If gourmet food means food that uses quality ingredients and is meticulously prepared and presented, can you call your barbecued beef burger gourmet if you use the best beef steak and add flavours and seasoning before putting on the fire? It is then presented on a bed of nicely prepared lettuce and tomatoes. You probably couldn’t but it is a grey area when it comes to that opinion. Gourmet implies more than the food itself; it implies refinement with taste and some would say that BBQs don’t qualify. You may respond by suggesting it is the opinion of a snob and perhaps you are right.
Burgers are very common; there is no rarity or exclusivity gourmets may suggest. They are inexpensive and widely available. Something that might be part of the staple diet in one part of the world could be gourmet in another because there it is rare.
There are grains in South America that form part of the peasant farmers’ diet yet are rarely exported. A gourmet would delight in finding them on a favourite restaurant’s menu. They would be regarded as gourmet and the price vastly inflated. It is rather like that South American peasant being faced with a £100 bill for that common little beef burger. Clearly there are some subjective issues regarding the gourmet’s opinion on quality. What isn’t in doubt is that there is a demand for good food and quality. If you are looking for luxury food gifts, you will be giving a present that is a little bit different when so often presents are the same each year.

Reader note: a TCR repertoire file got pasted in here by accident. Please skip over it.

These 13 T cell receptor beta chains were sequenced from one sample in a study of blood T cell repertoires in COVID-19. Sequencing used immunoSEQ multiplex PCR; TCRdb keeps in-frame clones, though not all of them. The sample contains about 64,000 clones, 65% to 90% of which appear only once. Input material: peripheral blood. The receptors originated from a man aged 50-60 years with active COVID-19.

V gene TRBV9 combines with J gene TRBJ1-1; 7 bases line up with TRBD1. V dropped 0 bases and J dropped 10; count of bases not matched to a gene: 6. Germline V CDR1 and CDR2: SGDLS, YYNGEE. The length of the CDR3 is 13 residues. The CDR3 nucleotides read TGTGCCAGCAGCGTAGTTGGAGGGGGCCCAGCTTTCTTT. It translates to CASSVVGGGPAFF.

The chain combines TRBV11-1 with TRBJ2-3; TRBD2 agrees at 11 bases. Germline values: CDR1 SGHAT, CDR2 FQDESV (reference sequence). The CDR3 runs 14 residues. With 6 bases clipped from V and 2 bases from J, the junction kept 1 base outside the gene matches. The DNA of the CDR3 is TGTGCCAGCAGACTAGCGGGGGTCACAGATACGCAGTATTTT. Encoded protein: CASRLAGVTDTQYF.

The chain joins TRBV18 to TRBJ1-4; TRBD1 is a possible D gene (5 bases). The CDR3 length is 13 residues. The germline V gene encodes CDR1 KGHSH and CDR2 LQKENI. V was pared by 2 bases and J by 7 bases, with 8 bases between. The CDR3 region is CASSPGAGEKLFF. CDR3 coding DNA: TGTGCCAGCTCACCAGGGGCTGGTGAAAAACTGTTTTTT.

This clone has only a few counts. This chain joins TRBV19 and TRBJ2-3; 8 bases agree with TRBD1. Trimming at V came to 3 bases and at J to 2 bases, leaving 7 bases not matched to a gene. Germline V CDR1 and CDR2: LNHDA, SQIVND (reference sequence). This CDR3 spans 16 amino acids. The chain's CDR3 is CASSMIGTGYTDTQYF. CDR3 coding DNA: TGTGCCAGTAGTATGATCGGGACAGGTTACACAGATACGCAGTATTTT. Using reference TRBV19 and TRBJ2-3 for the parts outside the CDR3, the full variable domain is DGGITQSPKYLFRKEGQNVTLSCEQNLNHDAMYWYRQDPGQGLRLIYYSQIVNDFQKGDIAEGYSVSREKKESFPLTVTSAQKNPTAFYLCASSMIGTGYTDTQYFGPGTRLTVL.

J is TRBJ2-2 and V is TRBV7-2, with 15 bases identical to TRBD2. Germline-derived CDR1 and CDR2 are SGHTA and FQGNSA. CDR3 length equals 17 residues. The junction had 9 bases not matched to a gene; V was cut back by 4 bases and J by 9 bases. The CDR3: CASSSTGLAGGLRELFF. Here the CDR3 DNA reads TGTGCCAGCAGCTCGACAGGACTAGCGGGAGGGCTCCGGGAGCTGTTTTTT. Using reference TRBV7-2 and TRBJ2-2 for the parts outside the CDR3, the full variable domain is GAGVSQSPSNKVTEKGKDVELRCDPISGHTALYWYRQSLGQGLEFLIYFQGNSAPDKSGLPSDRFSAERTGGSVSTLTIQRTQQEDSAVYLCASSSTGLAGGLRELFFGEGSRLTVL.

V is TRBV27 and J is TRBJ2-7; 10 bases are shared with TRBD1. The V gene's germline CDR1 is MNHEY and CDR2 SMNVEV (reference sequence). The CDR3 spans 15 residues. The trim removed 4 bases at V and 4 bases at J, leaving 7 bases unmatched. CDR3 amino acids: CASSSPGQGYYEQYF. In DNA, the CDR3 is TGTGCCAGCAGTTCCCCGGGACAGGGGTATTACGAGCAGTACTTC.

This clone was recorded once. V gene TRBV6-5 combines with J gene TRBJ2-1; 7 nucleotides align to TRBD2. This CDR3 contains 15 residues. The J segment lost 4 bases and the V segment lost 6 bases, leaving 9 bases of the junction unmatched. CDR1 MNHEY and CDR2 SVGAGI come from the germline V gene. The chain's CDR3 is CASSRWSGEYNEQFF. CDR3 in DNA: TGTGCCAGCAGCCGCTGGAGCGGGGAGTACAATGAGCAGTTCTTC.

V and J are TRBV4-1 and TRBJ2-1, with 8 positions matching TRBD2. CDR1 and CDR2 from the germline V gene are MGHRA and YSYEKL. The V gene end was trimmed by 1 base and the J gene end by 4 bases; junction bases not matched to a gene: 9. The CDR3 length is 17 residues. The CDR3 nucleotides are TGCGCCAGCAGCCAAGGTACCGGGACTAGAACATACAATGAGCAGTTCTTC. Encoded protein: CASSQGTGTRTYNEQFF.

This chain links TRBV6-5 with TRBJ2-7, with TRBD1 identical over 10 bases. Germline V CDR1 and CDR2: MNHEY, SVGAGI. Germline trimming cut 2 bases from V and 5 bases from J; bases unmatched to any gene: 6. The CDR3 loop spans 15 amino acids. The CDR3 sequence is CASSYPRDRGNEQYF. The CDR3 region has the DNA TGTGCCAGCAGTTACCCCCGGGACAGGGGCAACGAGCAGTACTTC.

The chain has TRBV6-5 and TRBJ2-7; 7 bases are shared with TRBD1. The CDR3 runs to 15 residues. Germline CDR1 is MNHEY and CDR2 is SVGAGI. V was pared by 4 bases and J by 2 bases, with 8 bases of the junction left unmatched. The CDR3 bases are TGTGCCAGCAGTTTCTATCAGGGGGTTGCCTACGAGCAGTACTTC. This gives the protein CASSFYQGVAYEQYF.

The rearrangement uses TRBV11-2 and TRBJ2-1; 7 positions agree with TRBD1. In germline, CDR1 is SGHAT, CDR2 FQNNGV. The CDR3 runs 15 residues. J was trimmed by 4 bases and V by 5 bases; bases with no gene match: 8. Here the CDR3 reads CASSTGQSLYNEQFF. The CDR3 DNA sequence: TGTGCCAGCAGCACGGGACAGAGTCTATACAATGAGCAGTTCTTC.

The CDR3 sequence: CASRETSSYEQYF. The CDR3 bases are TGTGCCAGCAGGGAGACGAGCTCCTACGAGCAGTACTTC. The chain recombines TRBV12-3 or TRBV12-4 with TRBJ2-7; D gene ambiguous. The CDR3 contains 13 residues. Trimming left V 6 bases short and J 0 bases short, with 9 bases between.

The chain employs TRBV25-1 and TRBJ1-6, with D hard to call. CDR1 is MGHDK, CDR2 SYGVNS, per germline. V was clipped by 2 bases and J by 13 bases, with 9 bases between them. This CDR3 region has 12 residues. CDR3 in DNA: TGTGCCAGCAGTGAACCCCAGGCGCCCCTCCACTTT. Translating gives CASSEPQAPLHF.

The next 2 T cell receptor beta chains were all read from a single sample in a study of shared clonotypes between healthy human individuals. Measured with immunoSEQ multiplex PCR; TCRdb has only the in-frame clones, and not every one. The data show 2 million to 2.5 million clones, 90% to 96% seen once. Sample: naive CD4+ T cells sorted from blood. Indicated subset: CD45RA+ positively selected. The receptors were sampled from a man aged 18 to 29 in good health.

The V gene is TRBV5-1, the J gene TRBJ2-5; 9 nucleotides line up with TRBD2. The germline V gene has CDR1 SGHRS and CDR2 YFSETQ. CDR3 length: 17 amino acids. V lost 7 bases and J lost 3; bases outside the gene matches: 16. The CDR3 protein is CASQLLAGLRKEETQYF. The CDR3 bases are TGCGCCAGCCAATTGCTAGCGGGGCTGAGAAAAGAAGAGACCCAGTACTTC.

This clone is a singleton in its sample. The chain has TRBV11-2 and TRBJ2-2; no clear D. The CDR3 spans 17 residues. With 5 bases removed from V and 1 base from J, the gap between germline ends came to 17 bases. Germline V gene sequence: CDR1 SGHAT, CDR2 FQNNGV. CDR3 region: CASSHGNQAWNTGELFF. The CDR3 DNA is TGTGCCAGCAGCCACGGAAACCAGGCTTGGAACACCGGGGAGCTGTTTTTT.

Scarcity determines price and the most expensive products will only be found in expensive restaurants or be bought on a regular basis by people who are well off. For the rest, these things are a treat for a special occasion. As illustrated above it may weaken a gourmet’s case to claim that quality is always a factor in determining whether the description is valid. Perhaps the word ‘exotic’ might be more accurate at times. Certainly the case that suggests some grains from South America are gourmet and 100% top quality beef product is not may not stand up to scrutiny.
Luxury on the other hand implies quality every time. It is applied to everything from cars to clothes, from accommodation to food. Anyone giving a present accurately described as luxury will be showing how much they value the person who is the recipient. Luxury does not have to cost a fortune but it is always special. Rarity does not necessarily make something special; sometimes it is a blessing. The debate might continue on what’s considered to be ‘gourmet’, but not on what’s ‘special’.
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